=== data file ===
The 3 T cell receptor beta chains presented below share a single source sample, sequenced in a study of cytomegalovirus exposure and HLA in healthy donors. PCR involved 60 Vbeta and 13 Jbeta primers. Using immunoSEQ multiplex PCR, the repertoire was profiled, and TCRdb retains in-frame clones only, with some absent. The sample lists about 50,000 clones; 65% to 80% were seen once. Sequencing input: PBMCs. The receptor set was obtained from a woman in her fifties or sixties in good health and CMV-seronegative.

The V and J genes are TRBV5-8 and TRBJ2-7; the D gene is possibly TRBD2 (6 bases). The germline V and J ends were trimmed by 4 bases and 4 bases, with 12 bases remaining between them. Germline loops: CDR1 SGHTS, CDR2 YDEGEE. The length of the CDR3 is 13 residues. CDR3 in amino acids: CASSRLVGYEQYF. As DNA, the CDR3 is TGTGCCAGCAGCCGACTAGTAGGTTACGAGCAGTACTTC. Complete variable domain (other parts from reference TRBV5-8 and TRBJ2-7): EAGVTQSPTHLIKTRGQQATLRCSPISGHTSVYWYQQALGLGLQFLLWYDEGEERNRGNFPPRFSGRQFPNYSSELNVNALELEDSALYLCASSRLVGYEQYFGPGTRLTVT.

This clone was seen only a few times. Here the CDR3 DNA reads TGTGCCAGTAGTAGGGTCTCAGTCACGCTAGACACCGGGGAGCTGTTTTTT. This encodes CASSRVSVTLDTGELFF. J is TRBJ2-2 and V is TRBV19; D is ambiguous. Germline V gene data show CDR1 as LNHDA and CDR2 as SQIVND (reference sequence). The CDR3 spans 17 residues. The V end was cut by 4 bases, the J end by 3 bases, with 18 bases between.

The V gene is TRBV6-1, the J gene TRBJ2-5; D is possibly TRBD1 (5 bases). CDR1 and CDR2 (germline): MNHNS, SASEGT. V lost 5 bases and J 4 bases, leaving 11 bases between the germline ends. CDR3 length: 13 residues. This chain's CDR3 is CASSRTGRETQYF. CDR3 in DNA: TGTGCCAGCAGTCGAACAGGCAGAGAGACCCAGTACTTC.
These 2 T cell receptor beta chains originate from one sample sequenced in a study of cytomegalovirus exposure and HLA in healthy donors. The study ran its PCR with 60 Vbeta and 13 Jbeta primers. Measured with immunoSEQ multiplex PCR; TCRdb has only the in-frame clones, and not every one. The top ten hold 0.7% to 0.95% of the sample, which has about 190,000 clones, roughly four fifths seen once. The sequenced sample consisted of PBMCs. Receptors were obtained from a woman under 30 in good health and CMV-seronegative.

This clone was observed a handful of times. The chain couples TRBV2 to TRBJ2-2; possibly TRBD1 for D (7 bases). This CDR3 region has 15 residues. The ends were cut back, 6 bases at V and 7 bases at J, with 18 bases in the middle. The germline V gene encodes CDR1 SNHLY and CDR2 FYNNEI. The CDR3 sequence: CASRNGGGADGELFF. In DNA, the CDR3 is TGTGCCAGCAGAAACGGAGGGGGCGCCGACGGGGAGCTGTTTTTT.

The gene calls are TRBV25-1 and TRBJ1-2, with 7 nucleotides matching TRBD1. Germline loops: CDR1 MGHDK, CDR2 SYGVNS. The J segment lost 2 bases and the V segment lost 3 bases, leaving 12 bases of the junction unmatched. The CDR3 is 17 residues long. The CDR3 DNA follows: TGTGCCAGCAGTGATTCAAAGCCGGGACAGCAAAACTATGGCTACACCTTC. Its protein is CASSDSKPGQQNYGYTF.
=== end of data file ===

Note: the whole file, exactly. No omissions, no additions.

The 3 T cell receptor beta chains presented below share a single source sample, sequenced in a study of cytomegalovirus exposure and HLA in healthy donors. PCR involved 60 Vbeta and 13 Jbeta primers. Using immunoSEQ multiplex PCR, the repertoire was profiled, and TCRdb retains in-frame clones only, with some absent. The sample lists about 50,000 clones; 65% to 80% were seen once. Sequencing input: PBMCs. The receptor set was obtained from a woman in her fifties or sixties in good health and CMV-seronegative.

The V and J genes are TRBV5-8 and TRBJ2-7; the D gene is possibly TRBD2 (6 bases). The germline V and J ends were trimmed by 4 bases and 4 bases, with 12 bases remaining between them. Germline loops: CDR1 SGHTS, CDR2 YDEGEE. The length of the CDR3 is 13 residues. CDR3 in amino acids: CASSRLVGYEQYF. As DNA, the CDR3 is TGTGCCAGCAGCCGACTAGTAGGTTACGAGCAGTACTTC. Complete variable domain (other parts from reference TRBV5-8 and TRBJ2-7): EAGVTQSPTHLIKTRGQQATLRCSPISGHTSVYWYQQALGLGLQFLLWYDEGEERNRGNFPPRFSGRQFPNYSSELNVNALELEDSALYLCASSRLVGYEQYFGPGTRLTVT.

This clone was seen only a few times. Here the CDR3 DNA reads TGTGCCAGTAGTAGGGTCTCAGTCACGCTAGACACCGGGGAGCTGTTTTTT. This encodes CASSRVSVTLDTGELFF. J is TRBJ2-2 and V is TRBV19; D is ambiguous. Germline V gene data show CDR1 as LNHDA and CDR2 as SQIVND (reference sequence). The CDR3 spans 17 residues. The V end was cut by 4 bases, the J end by 3 bases, with 18 bases between.

The V gene is TRBV6-1, the J gene TRBJ2-5; D is possibly TRBD1 (5 bases). CDR1 and CDR2 (germline): MNHNS, SASEGT. V lost 5 bases and J 4 bases, leaving 11 bases between the germline ends. CDR3 length: 13 residues. This chain's CDR3 is CASSRTGRETQYF. CDR3 in DNA: TGTGCCAGCAGTCGAACAGGCAGAGAGACCCAGTACTTC.
These 2 T cell receptor beta chains originate from one sample sequenced in a study of cytomegalovirus exposure and HLA in healthy donors. The study ran its PCR with 60 Vbeta and 13 Jbeta primers. Measured with immunoSEQ multiplex PCR; TCRdb has only the in-frame clones, and not every one. The top ten hold 0.7% to 0.95% of the sample, which has about 190,000 clones, roughly four fifths seen once. The sequenced sample consisted of PBMCs. Receptors were obtained from a woman under 30 in good health and CMV-seronegative.

This clone was observed a handful of times. The chain couples TRBV2 to TRBJ2-2; possibly TRBD1 for D (7 bases). This CDR3 region has 15 residues. The ends were cut back, 6 bases at V and 7 bases at J, with 18 bases in the middle. The germline V gene encodes CDR1 SNHLY and CDR2 FYNNEI. The CDR3 sequence: CASRNGGGADGELFF. In DNA, the CDR3 is TGTGCCAGCAGAAACGGAGGGGGCGCCGACGGGGAGCTGTTTTTT.

The gene calls are TRBV25-1 and TRBJ1-2, with 7 nucleotides matching TRBD1. Germline loops: CDR1 MGHDK, CDR2 SYGVNS. The J segment lost 2 bases and the V segment lost 3 bases, leaving 12 bases of the junction unmatched. The CDR3 is 17 residues long. The CDR3 DNA follows: TGTGCCAGCAGTGATTCAAAGCCGGGACAGCAAAACTATGGCTACACCTTC. Its protein is CASSDSKPGQQNYGYTF.